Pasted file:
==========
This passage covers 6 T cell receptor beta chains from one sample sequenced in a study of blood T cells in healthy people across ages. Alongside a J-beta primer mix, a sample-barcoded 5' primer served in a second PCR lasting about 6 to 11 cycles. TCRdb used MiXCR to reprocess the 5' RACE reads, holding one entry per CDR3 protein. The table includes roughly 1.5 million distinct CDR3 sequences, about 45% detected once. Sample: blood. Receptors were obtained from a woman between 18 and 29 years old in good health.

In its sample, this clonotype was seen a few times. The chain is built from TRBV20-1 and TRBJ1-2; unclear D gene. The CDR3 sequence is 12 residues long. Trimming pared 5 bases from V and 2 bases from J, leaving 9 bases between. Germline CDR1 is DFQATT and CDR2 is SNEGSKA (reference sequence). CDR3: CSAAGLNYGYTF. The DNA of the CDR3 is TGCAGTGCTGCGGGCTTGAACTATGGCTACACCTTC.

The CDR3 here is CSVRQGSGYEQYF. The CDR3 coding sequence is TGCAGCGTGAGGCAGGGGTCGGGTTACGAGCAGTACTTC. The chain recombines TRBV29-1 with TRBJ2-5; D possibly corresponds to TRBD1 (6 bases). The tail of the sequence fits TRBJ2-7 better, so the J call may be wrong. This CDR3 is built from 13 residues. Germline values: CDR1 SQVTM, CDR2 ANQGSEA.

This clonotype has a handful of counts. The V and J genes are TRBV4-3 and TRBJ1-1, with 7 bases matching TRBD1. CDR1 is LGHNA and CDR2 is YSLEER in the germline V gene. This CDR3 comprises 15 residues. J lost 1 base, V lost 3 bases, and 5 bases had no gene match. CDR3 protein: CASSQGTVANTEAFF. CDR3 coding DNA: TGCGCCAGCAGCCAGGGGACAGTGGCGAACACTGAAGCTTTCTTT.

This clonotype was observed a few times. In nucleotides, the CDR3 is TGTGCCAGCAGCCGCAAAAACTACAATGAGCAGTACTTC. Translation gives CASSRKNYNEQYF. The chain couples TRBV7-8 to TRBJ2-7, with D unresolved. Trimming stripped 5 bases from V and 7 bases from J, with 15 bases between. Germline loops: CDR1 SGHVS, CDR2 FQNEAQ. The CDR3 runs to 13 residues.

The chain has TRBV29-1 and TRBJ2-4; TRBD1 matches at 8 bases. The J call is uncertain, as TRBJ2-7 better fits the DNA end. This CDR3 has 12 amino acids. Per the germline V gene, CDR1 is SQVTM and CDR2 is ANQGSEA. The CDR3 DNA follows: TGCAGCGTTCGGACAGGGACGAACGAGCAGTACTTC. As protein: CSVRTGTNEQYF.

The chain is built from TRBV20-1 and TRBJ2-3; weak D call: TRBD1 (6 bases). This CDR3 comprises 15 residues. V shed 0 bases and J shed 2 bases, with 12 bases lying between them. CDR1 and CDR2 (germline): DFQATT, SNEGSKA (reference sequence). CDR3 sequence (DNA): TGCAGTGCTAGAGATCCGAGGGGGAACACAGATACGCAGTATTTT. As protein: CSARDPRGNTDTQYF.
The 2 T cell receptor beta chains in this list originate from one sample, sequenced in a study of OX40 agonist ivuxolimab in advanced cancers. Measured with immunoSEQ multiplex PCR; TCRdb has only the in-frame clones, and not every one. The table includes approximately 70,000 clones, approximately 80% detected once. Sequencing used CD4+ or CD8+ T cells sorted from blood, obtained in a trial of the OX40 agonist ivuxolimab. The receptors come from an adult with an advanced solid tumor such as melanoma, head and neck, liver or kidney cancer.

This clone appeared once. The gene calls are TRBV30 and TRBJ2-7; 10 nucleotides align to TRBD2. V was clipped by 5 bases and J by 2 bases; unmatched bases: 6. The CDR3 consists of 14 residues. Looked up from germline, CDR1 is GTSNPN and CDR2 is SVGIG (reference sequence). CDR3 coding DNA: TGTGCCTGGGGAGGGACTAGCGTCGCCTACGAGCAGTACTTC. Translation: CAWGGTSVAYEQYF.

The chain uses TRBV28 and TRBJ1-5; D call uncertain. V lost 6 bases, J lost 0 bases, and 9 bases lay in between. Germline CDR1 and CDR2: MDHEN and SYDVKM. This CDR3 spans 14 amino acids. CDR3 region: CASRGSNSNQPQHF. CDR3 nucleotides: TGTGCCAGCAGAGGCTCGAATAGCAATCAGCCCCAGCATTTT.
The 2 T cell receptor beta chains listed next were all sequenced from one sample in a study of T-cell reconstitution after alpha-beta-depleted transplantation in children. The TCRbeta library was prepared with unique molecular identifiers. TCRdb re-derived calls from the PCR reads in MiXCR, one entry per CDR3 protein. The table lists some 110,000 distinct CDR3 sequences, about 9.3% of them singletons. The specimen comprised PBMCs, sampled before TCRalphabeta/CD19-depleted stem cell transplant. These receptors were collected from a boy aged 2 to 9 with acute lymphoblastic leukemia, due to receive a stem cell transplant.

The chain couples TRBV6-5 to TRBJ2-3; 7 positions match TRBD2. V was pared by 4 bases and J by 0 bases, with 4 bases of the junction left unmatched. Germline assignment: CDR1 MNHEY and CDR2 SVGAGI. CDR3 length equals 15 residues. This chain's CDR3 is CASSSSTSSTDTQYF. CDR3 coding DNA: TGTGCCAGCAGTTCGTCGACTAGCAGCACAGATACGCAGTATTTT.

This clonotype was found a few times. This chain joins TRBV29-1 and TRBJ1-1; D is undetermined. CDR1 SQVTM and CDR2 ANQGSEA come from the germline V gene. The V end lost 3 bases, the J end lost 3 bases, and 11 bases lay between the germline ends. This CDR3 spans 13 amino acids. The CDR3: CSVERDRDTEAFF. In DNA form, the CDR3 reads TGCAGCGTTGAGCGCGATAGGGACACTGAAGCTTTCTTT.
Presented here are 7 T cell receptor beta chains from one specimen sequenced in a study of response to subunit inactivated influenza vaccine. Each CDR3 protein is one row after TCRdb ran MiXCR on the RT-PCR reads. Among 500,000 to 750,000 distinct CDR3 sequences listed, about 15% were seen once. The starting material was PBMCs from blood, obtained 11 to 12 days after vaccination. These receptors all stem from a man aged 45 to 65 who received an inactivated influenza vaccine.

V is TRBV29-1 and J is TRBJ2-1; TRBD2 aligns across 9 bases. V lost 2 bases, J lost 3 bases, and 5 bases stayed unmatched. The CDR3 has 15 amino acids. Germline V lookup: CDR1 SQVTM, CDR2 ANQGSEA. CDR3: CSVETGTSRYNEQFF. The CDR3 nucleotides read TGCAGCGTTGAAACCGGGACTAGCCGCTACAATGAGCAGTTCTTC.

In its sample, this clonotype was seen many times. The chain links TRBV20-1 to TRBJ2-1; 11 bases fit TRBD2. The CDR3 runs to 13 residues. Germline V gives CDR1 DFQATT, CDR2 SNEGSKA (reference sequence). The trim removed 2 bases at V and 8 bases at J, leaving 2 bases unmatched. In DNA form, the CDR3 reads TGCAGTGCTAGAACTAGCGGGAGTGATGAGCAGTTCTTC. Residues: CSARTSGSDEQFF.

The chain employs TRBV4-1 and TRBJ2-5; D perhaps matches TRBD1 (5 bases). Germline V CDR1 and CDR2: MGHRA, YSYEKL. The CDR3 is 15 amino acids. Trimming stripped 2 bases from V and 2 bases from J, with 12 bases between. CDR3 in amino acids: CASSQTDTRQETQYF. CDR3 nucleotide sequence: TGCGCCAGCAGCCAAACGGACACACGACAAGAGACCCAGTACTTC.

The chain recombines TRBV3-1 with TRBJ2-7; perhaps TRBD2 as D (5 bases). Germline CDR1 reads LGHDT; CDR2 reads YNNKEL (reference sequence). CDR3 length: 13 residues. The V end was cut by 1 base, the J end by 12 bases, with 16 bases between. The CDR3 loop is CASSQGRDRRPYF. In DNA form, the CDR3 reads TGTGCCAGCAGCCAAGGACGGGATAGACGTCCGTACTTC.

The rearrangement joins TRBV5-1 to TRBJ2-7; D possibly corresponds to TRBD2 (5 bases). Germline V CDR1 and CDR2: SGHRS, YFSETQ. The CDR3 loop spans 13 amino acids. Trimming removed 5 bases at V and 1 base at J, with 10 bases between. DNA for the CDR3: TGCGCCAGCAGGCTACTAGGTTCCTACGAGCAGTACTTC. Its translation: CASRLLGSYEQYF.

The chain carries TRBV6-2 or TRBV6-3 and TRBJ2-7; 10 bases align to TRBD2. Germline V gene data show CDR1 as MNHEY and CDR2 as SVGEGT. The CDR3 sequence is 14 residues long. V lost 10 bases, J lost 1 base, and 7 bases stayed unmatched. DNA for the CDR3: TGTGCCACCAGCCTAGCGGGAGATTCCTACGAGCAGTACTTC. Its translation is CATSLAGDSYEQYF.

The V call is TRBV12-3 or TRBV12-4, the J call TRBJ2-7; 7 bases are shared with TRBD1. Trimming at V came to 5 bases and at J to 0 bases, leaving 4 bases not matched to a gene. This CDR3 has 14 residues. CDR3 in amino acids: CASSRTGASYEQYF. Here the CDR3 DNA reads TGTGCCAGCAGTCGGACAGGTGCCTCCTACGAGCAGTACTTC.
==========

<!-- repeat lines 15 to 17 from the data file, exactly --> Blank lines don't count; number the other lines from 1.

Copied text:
V is TRBV29-1 and J is TRBJ2-1; TRBD2 aligns across 9 bases. V lost 2 bases, J lost 3 bases, and 5 bases stayed unmatched. The CDR3 has 15 amino acids. Germline V lookup: CDR1 SQVTM, CDR2 ANQGSEA. CDR3: CSVETGTSRYNEQFF. The CDR3 nucleotides read TGCAGCGTTGAAACCGGGACTAGCCGCTACAATGAGCAGTTCTTC.

In its sample, this clonotype was seen many times. The chain links TRBV20-1 to TRBJ2-1; 11 bases fit TRBD2. The CDR3 runs to 13 residues. Germline V gives CDR1 DFQATT, CDR2 SNEGSKA (reference sequence). The trim removed 2 bases at V and 8 bases at J, leaving 2 bases unmatched. In DNA form, the CDR3 reads TGCAGTGCTAGAACTAGCGGGAGTGATGAGCAGTTCTTC. Residues: CSARTSGSDEQFF.

The chain employs TRBV4-1 and TRBJ2-5; D perhaps matches TRBD1 (5 bases). Germline V CDR1 and CDR2: MGHRA, YSYEKL. The CDR3 is 15 amino acids. Trimming stripped 2 bases from V and 2 bases from J, with 12 bases between. CDR3 in amino acids: CASSQTDTRQETQYF. CDR3 nucleotide sequence: TGCGCCAGCAGCCAAACGGACACACGACAAGAGACCCAGTACTTC.